As we build that storehouse of knowledge, we come to the key decision point (or a lifelong series of decision points, really). We can decide to embrace that truth, to determine for ourselves that we want to do what’s right because it is right. Or we can ignore it and wallow in our base desires.

If we do the former – determine to follow what’s true – that truth crosses from the exterior parts of our mind to more interior ones. And in the more interior areas it can mix with the desires for good the Lord has hidden away there.

And then what happens? The Writings have some beautiful passages about how good loves truth, how it will seek it and embrace it, fill it with life and make it its own. This is a little hard to imagine, but consider falling in love with someone. Don’t you want to know everything about him or her? Don’t you want to know every little thing that makes him or her happy so you can provide it? Your desire to love embraces truth so it can put love into action. Much the same happens with the desires for good inside us and the attendent truths – the good desires seek the real truths, the ones that fit, and make them their own.

This does not, of course, happen all at once in every aspect of our being. It is the work of a lifetime and entails many battles with the evil desires that pollute our souls. But the process can be increasingly joyful, and the end result is spectacular – eventually the desires for good will be so empowered that they can actually take the lead role and extend out to the outermost parts of our minds. In that state we no longer even want what’s wrong; our joy of life is in doing what’s good. This, of course, is the state that angels enjoy in heaven.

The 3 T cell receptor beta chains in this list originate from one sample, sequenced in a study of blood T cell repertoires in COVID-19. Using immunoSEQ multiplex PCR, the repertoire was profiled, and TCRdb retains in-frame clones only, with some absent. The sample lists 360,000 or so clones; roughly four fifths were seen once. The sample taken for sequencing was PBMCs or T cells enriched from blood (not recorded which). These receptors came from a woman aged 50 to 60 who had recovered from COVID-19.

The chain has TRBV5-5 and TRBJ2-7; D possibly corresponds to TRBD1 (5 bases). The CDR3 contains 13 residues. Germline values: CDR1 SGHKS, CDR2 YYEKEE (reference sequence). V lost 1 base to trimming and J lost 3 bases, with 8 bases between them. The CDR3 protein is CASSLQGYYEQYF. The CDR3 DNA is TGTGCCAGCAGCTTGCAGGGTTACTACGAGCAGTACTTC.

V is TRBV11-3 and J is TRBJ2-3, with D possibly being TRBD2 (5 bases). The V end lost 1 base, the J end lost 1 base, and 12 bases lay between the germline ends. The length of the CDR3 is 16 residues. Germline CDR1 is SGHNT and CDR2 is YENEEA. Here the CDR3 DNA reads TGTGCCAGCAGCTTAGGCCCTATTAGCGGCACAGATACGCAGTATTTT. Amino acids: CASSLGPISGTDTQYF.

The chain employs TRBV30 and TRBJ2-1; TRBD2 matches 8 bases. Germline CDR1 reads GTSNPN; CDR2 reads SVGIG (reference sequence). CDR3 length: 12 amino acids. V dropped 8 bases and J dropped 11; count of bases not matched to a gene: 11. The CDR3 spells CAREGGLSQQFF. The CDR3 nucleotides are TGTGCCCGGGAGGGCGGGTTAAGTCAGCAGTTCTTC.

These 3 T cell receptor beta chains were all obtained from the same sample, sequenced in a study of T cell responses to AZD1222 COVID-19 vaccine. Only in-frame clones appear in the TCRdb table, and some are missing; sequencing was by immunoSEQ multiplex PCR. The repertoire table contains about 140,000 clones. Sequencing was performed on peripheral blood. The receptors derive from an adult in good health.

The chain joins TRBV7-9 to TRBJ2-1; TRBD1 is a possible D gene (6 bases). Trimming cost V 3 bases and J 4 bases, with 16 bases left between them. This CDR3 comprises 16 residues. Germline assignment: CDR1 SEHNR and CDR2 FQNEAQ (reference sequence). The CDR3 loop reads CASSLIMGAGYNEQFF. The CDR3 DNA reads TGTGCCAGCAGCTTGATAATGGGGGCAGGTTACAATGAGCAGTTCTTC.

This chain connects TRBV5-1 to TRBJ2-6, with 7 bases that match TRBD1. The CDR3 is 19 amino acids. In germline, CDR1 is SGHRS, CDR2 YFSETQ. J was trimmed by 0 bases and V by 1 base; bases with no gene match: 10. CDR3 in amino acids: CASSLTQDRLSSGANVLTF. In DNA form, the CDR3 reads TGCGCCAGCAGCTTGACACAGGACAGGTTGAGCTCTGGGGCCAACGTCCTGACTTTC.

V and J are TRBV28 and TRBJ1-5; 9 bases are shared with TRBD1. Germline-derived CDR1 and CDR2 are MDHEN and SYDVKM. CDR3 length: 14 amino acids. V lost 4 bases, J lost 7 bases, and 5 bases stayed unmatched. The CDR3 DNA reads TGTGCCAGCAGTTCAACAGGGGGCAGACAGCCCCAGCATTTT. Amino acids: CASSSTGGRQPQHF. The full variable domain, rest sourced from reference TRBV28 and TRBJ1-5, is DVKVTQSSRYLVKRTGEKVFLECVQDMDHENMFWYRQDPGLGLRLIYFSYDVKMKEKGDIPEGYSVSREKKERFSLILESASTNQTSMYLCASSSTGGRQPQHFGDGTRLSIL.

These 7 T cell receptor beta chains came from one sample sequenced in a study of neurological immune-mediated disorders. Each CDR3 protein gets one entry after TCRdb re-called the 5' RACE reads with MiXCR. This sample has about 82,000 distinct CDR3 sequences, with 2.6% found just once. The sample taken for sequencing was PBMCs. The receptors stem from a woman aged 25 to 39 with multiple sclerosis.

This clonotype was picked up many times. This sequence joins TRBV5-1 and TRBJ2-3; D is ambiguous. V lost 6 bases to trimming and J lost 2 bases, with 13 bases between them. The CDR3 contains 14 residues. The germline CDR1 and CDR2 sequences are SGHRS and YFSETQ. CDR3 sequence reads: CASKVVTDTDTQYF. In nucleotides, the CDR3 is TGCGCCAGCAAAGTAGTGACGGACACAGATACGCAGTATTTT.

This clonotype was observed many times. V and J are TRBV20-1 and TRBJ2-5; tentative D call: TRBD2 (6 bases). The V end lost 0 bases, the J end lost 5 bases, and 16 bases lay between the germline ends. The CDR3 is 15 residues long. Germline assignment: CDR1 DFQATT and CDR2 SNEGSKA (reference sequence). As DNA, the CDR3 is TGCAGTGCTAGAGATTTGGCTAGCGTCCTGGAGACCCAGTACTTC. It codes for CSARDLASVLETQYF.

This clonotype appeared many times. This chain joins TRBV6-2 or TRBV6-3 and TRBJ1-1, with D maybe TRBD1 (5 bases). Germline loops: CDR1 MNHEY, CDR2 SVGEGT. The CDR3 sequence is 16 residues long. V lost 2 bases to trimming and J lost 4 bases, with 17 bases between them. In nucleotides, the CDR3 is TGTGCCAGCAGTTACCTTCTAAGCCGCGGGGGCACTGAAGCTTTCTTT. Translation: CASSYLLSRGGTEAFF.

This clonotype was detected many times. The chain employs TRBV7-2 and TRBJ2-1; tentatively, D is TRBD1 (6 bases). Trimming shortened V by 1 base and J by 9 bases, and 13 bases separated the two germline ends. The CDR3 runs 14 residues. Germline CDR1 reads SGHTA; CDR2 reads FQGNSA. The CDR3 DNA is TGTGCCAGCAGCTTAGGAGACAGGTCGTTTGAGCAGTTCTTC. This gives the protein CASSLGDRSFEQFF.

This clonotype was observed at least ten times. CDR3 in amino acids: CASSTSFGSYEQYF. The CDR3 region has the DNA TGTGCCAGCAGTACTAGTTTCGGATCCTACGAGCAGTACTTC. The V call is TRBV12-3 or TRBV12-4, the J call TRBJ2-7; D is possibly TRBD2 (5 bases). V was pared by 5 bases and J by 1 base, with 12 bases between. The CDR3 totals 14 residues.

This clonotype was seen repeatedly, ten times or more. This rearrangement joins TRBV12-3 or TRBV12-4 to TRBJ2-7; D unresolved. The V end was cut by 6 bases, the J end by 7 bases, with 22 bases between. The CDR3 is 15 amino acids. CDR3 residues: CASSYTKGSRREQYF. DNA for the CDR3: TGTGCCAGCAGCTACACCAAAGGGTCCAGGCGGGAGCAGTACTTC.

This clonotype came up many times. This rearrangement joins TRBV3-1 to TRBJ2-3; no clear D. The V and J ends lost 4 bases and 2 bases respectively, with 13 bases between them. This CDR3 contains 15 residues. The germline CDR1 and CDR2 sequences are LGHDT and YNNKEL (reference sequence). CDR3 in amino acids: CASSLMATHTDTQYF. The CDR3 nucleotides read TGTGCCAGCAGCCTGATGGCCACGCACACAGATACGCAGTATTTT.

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Why are bad things permitted to happen?

The Lord’s governance of all people is called His Divine Providence.

There is nothing that happens outside of the care of the Lord and His providence. This does not mean that the Lord wills evil things to happen. The Lord is continually providing for all that is good and true and useful to effect us and inspire us. His will is only that good things happen. However, He also created people to be free. Therefore people make choices that are merely somewhat good, or partially good and sometimes downright evil and wrong. The Lord is present with people in these choices trying to bend them to a lesser evil or even to what is good. He will never exert His influence to the point where someone’s will is broken or pushed beyond their own free choice. We are also told that the Lord will only permit evil to happen if good may come from it. For example, we can see in the death of an individual how often it will impact people for good; by either inspiring others to change their lives, or live more spiritually, or some such thing. When evil things happen the Lord is there permitting it (not willing or desiring it to happen), providing that good might come from the choices made.